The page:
Significant forestry efforts are underway outside the Horsefly Fire south of Lincoln.
The U.S. Forest Service reports fire activity has died down to the point where crews are now able to rehabilitate the areas where crews had gone in with dozers, clipper and hand lines.
Personnel are currently working to prevent soil erosion and establishing around 2.5 miles of contingency and holding lines to help better protect homes in the area.
Lincoln District Ranger Michael Stransberry said the mitigation is for the safety of firefighters.
“When the fire was moving toward Flesher Acres we asked our fire team to help us think through contingencies, so that if the fire was to continue to grow and move that we have a place to fight fire,” explained Stansberry. “Because of the beetle kill we’ve got a hundred snags-- a hundred dead standing trees per acre. Putting a firefighter in those conditions is unacceptable. We have to use mitigation measures to the best we can and fight fire as safely as possible.”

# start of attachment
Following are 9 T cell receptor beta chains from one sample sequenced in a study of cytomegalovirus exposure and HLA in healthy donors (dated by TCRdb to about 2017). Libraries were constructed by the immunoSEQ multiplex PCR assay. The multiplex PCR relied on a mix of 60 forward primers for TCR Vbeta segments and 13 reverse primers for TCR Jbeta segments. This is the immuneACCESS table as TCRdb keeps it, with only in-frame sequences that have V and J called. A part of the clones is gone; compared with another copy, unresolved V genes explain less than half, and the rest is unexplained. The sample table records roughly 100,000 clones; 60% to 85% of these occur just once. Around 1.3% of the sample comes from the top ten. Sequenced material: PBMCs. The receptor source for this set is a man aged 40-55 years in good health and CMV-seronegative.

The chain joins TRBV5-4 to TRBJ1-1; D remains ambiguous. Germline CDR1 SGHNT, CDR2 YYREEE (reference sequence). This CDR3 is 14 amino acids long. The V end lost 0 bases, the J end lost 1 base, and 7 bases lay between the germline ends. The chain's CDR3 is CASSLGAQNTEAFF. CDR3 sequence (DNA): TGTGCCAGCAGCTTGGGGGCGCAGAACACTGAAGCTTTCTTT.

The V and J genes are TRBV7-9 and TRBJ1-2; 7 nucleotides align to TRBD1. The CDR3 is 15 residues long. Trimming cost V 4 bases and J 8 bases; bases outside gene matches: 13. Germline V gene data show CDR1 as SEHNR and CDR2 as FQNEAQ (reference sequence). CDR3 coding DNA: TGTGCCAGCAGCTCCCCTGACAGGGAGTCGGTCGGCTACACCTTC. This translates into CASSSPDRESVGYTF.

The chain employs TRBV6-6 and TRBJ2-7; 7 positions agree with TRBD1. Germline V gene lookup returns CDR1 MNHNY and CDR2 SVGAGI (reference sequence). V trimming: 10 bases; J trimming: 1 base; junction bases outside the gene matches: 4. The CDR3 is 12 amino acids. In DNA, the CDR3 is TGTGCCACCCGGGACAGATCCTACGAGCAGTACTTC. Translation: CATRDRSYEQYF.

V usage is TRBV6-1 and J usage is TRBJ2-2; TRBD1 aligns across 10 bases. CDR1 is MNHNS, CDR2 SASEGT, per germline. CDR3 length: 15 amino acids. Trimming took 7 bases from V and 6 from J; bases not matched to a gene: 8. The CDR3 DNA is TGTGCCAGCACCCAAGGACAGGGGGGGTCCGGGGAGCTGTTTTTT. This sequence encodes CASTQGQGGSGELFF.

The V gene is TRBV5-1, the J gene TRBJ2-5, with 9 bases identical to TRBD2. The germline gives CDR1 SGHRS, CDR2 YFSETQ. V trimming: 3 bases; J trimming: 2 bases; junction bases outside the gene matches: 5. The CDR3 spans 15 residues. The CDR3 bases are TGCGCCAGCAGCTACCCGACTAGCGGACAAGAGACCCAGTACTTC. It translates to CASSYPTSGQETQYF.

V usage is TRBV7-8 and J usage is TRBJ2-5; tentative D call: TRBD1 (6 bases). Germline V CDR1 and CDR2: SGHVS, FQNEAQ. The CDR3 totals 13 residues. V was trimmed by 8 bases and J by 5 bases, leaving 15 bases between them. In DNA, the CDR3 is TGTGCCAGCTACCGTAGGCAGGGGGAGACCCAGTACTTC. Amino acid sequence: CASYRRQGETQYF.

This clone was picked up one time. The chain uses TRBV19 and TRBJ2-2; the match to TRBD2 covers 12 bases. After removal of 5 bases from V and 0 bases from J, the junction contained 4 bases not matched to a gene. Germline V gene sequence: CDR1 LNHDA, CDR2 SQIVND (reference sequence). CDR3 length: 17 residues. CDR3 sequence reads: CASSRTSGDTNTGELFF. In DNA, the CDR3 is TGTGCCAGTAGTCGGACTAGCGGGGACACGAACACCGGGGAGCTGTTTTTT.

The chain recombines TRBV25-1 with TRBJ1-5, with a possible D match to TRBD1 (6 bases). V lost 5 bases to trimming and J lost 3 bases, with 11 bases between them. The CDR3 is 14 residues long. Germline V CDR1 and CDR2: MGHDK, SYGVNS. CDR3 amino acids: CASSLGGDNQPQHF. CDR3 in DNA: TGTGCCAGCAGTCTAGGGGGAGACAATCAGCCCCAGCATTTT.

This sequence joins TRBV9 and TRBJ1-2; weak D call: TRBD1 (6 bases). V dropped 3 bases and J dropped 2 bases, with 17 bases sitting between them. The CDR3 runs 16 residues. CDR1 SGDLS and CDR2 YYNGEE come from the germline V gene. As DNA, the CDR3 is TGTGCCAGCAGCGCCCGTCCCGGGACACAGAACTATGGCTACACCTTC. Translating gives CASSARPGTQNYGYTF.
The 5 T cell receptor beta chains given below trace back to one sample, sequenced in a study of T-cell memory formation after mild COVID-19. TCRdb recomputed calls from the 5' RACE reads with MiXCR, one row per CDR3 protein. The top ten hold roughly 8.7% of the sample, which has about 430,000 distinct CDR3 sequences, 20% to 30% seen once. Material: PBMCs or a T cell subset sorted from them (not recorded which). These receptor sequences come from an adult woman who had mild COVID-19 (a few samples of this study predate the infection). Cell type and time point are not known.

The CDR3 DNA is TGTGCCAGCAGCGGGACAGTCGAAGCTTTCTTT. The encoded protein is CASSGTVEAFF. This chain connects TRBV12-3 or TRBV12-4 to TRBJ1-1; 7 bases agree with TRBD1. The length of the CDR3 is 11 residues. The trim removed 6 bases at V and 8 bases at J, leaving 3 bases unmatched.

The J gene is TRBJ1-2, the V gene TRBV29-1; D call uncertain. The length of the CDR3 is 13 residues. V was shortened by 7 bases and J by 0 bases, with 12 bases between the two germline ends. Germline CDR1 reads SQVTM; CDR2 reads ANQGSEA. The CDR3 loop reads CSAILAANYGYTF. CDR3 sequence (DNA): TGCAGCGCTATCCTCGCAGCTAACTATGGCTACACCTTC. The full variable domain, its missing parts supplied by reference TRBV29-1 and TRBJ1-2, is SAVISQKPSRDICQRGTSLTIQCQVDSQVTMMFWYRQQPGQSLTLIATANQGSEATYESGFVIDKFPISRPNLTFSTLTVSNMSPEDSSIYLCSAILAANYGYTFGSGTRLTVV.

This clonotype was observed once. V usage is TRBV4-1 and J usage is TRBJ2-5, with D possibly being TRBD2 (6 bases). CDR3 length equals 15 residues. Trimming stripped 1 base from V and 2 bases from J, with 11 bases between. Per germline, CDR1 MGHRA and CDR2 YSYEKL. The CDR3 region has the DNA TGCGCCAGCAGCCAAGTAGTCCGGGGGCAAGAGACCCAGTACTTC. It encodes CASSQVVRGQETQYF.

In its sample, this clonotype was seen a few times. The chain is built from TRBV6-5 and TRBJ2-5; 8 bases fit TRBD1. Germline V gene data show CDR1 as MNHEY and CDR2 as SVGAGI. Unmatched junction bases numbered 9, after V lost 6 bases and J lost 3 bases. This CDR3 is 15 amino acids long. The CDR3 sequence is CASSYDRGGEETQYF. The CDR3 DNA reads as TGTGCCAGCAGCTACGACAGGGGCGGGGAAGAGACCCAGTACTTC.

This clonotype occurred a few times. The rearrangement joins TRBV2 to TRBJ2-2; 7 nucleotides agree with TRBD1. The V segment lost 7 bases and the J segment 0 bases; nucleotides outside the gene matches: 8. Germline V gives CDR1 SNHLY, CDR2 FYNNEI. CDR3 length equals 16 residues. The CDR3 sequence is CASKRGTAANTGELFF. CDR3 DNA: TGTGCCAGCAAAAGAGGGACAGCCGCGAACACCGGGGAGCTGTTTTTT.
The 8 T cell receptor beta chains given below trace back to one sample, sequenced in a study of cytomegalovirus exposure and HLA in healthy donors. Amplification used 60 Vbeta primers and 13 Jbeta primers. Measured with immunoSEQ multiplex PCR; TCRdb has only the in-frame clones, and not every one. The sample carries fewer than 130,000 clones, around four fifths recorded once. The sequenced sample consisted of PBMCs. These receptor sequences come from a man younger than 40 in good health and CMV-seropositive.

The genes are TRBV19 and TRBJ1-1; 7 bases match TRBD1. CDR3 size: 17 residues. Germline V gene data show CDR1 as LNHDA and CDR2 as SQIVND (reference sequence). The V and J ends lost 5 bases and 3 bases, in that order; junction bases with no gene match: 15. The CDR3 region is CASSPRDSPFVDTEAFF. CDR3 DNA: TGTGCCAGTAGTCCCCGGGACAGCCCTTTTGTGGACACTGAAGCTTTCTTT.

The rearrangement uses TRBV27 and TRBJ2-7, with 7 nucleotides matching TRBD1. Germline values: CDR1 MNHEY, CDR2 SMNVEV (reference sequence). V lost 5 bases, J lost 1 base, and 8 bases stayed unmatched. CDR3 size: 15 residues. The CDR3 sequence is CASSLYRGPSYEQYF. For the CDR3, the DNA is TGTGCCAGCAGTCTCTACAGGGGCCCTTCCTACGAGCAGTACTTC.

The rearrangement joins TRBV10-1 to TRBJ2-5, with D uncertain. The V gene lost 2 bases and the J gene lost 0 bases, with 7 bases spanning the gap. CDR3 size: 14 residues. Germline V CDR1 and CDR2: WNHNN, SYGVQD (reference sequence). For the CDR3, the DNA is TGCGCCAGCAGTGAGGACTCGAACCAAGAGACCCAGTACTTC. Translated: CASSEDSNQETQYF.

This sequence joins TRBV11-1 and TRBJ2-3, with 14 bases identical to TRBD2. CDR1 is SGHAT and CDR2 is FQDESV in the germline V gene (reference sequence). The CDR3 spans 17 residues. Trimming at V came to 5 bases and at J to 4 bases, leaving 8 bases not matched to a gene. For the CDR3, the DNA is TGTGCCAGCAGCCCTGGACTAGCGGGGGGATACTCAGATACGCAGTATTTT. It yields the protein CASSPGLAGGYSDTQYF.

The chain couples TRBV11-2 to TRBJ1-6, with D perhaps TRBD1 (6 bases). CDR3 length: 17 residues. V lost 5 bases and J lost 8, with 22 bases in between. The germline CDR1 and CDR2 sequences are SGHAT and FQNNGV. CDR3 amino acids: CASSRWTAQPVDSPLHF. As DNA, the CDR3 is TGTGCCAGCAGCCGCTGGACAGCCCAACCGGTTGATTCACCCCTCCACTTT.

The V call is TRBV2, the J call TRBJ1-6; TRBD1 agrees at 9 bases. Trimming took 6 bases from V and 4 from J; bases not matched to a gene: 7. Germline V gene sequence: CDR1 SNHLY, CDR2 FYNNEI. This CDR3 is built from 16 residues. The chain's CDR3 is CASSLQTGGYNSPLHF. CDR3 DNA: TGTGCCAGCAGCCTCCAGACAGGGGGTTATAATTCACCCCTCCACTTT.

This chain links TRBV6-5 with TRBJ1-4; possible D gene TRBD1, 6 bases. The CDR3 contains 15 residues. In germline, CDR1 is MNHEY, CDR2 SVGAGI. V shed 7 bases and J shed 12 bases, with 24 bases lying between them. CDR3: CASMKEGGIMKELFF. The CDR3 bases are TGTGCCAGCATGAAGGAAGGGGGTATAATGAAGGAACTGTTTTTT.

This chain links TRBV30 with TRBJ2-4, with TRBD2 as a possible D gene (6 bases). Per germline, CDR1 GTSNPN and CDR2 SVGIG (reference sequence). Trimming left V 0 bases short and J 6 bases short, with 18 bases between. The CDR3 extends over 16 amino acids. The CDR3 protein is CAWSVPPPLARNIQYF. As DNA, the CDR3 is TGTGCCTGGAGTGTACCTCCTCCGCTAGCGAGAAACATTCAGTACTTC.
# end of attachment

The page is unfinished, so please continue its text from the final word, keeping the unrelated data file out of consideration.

Stransberry said the lines are established where firefighters could be most effective and be able to stand and fight any potential future wildfires.
“As the condition of the forest in the area has deteriorated over the years from beetle kill, we’ve really fallen back on fighting fires smarter not harder,” said Stansberry. “Our air resources on the Horsefly Fire gave us a lot of breathing room, but retardant drops and bucket drops don’t necessarily stop a megafire from moving through this type of environment.”
The newly established lines will also allow for firefighters to light backing fires to help rob fuel sources and energy from a fire that was moving towards homes.